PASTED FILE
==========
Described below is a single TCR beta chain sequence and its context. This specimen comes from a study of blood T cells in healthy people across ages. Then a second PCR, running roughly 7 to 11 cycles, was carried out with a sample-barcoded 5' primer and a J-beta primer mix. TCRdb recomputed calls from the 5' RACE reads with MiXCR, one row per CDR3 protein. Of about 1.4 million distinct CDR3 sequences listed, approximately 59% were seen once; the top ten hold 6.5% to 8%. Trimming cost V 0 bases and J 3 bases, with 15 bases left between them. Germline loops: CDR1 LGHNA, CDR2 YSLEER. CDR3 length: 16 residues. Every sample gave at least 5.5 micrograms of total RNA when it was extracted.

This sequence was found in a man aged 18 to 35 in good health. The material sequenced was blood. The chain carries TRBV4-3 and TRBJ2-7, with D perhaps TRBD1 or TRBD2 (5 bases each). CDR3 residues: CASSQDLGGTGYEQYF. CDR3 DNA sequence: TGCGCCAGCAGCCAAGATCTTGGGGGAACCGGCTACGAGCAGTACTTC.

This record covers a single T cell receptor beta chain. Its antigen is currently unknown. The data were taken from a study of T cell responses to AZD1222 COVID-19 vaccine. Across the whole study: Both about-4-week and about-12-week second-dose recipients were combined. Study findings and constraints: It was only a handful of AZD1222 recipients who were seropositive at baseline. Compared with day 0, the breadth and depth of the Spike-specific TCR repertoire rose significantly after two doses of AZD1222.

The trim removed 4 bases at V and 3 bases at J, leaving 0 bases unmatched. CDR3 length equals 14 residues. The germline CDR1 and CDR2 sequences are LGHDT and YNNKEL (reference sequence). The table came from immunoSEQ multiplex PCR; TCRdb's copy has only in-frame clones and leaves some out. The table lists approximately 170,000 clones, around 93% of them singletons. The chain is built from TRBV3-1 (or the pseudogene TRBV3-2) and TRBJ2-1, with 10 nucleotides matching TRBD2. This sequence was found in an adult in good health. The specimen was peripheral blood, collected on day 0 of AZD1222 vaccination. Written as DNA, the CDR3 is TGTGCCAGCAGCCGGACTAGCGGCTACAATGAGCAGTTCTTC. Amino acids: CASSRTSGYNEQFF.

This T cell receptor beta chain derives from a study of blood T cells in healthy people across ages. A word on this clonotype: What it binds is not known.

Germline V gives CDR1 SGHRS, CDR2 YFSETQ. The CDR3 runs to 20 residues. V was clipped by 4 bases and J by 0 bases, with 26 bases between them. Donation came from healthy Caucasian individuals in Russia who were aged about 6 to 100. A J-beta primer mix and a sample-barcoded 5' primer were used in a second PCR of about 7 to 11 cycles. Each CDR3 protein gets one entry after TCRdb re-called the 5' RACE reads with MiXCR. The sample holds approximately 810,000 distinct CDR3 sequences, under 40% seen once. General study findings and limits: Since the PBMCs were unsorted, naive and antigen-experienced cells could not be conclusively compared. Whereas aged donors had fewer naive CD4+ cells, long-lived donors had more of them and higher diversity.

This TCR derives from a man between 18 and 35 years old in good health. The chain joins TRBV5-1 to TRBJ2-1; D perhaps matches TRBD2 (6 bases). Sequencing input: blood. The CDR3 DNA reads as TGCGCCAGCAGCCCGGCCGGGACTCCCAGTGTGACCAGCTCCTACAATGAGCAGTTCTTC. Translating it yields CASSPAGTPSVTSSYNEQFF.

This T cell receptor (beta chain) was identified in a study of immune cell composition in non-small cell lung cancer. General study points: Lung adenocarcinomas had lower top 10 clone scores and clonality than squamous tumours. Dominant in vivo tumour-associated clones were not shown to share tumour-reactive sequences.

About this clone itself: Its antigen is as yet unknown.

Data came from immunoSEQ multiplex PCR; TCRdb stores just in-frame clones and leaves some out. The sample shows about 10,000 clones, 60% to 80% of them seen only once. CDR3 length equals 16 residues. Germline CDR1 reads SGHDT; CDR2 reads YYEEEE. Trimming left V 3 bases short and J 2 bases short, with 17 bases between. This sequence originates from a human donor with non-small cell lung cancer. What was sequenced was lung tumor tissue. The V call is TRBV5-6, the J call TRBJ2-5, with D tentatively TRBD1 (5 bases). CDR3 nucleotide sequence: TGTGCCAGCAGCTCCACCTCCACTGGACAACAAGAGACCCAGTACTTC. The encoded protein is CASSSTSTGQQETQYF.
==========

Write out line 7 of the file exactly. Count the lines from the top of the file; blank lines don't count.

This TCR derives from a man between 18 and 35 years old in good health. The chain joins TRBV5-1 to TRBJ2-1; D perhaps matches TRBD2 (6 bases). Sequencing input: blood. The CDR3 DNA reads as TGCGCCAGCAGCCCGGCCGGGACTCCCAGTGTGACCAGCTCCTACAATGAGCAGTTCTTC. Translating it yields CASSPAGTPSVTSSYNEQFF.